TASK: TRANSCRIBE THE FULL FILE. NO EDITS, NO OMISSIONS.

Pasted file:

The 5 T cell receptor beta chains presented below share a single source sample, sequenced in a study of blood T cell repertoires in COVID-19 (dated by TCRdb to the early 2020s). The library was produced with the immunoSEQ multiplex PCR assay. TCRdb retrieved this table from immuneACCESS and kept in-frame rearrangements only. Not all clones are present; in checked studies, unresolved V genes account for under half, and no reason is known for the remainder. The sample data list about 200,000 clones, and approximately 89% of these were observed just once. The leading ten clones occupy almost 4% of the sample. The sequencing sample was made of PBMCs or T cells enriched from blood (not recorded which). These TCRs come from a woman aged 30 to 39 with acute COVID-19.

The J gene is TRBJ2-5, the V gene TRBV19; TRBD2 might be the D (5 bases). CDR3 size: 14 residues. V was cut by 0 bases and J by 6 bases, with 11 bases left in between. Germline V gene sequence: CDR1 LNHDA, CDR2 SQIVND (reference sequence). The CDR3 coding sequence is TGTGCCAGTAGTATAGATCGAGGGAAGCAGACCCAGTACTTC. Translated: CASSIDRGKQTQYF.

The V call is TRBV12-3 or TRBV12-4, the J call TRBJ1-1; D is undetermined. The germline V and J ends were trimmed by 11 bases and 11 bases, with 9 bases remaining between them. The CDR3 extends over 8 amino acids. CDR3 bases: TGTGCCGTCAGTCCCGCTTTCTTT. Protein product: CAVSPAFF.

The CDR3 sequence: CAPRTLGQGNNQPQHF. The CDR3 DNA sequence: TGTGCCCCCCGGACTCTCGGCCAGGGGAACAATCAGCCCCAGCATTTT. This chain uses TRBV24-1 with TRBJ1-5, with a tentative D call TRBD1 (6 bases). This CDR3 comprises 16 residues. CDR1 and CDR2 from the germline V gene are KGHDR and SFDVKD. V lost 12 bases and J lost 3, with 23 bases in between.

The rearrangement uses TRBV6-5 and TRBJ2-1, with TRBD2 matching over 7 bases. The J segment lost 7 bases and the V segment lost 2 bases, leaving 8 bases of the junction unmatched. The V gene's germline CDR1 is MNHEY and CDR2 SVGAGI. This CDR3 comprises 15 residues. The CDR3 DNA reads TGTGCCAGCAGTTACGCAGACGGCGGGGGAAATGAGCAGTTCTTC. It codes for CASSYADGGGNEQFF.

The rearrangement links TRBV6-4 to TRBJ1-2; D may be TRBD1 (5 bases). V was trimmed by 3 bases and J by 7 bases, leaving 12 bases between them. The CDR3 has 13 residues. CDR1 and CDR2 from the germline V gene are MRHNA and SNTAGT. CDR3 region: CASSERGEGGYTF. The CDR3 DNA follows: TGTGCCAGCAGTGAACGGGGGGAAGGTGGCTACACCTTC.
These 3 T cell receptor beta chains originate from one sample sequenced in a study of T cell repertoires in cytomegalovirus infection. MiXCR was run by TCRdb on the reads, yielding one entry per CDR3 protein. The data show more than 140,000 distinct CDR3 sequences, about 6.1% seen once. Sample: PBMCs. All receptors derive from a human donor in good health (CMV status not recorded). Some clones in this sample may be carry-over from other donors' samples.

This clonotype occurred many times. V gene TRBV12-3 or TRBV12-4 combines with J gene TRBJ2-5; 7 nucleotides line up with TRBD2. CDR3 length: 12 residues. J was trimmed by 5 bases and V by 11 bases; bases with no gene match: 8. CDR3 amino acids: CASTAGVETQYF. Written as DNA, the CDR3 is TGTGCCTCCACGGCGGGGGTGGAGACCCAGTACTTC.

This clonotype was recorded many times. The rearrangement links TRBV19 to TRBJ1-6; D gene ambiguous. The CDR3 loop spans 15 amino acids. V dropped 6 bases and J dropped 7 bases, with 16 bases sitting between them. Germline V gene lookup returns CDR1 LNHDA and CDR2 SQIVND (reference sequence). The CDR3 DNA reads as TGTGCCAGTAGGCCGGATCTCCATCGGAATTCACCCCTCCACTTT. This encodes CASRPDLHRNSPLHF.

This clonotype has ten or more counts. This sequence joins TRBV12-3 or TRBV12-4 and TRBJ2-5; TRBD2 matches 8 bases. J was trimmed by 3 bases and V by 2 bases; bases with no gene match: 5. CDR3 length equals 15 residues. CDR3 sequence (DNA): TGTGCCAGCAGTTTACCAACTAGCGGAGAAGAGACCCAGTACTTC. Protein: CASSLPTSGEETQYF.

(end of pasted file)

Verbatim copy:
The 5 T cell receptor beta chains presented below share a single source sample, sequenced in a study of blood T cell repertoires in COVID-19 (dated by TCRdb to the early 2020s). The library was produced with the immunoSEQ multiplex PCR assay. TCRdb retrieved this table from immuneACCESS and kept in-frame rearrangements only. Not all clones are present; in checked studies, unresolved V genes account for under half, and no reason is known for the remainder. The sample data list about 200,000 clones, and approximately 89% of these were observed just once. The leading ten clones occupy almost 4% of the sample. The sequencing sample was made of PBMCs or T cells enriched from blood (not recorded which). These TCRs come from a woman aged 30 to 39 with acute COVID-19.

The J gene is TRBJ2-5, the V gene TRBV19; TRBD2 might be the D (5 bases). CDR3 size: 14 residues. V was cut by 0 bases and J by 6 bases, with 11 bases left in between. Germline V gene sequence: CDR1 LNHDA, CDR2 SQIVND (reference sequence). The CDR3 coding sequence is TGTGCCAGTAGTATAGATCGAGGGAAGCAGACCCAGTACTTC. Translated: CASSIDRGKQTQYF.

The V call is TRBV12-3 or TRBV12-4, the J call TRBJ1-1; D is undetermined. The germline V and J ends were trimmed by 11 bases and 11 bases, with 9 bases remaining between them. The CDR3 extends over 8 amino acids. CDR3 bases: TGTGCCGTCAGTCCCGCTTTCTTT. Protein product: CAVSPAFF.

The CDR3 sequence: CAPRTLGQGNNQPQHF. The CDR3 DNA sequence: TGTGCCCCCCGGACTCTCGGCCAGGGGAACAATCAGCCCCAGCATTTT. This chain uses TRBV24-1 with TRBJ1-5, with a tentative D call TRBD1 (6 bases). This CDR3 comprises 16 residues. CDR1 and CDR2 from the germline V gene are KGHDR and SFDVKD. V lost 12 bases and J lost 3, with 23 bases in between.

The rearrangement uses TRBV6-5 and TRBJ2-1, with TRBD2 matching over 7 bases. The J segment lost 7 bases and the V segment lost 2 bases, leaving 8 bases of the junction unmatched. The V gene's germline CDR1 is MNHEY and CDR2 SVGAGI. This CDR3 comprises 15 residues. The CDR3 DNA reads TGTGCCAGCAGTTACGCAGACGGCGGGGGAAATGAGCAGTTCTTC. It codes for CASSYADGGGNEQFF.

The rearrangement links TRBV6-4 to TRBJ1-2; D may be TRBD1 (5 bases). V was trimmed by 3 bases and J by 7 bases, leaving 12 bases between them. The CDR3 has 13 residues. CDR1 and CDR2 from the germline V gene are MRHNA and SNTAGT. CDR3 region: CASSERGEGGYTF. The CDR3 DNA follows: TGTGCCAGCAGTGAACGGGGGGAAGGTGGCTACACCTTC.
These 3 T cell receptor beta chains originate from one sample sequenced in a study of T cell repertoires in cytomegalovirus infection. MiXCR was run by TCRdb on the reads, yielding one entry per CDR3 protein. The data show more than 140,000 distinct CDR3 sequences, about 6.1% seen once. Sample: PBMCs. All receptors derive from a human donor in good health (CMV status not recorded). Some clones in this sample may be carry-over from other donors' samples.

This clonotype occurred many times. V gene TRBV12-3 or TRBV12-4 combines with J gene TRBJ2-5; 7 nucleotides line up with TRBD2. CDR3 length: 12 residues. J was trimmed by 5 bases and V by 11 bases; bases with no gene match: 8. CDR3 amino acids: CASTAGVETQYF. Written as DNA, the CDR3 is TGTGCCTCCACGGCGGGGGTGGAGACCCAGTACTTC.

This clonotype was recorded many times. The rearrangement links TRBV19 to TRBJ1-6; D gene ambiguous. The CDR3 loop spans 15 amino acids. V dropped 6 bases and J dropped 7 bases, with 16 bases sitting between them. Germline V gene lookup returns CDR1 LNHDA and CDR2 SQIVND (reference sequence). The CDR3 DNA reads as TGTGCCAGTAGGCCGGATCTCCATCGGAATTCACCCCTCCACTTT. This encodes CASRPDLHRNSPLHF.

This clonotype has ten or more counts. This sequence joins TRBV12-3 or TRBV12-4 and TRBJ2-5; TRBD2 matches 8 bases. J was trimmed by 3 bases and V by 2 bases; bases with no gene match: 5. CDR3 length equals 15 residues. CDR3 sequence (DNA): TGTGCCAGCAGTTTACCAACTAGCGGAGAAGAGACCCAGTACTTC. Protein: CASSLPTSGEETQYF.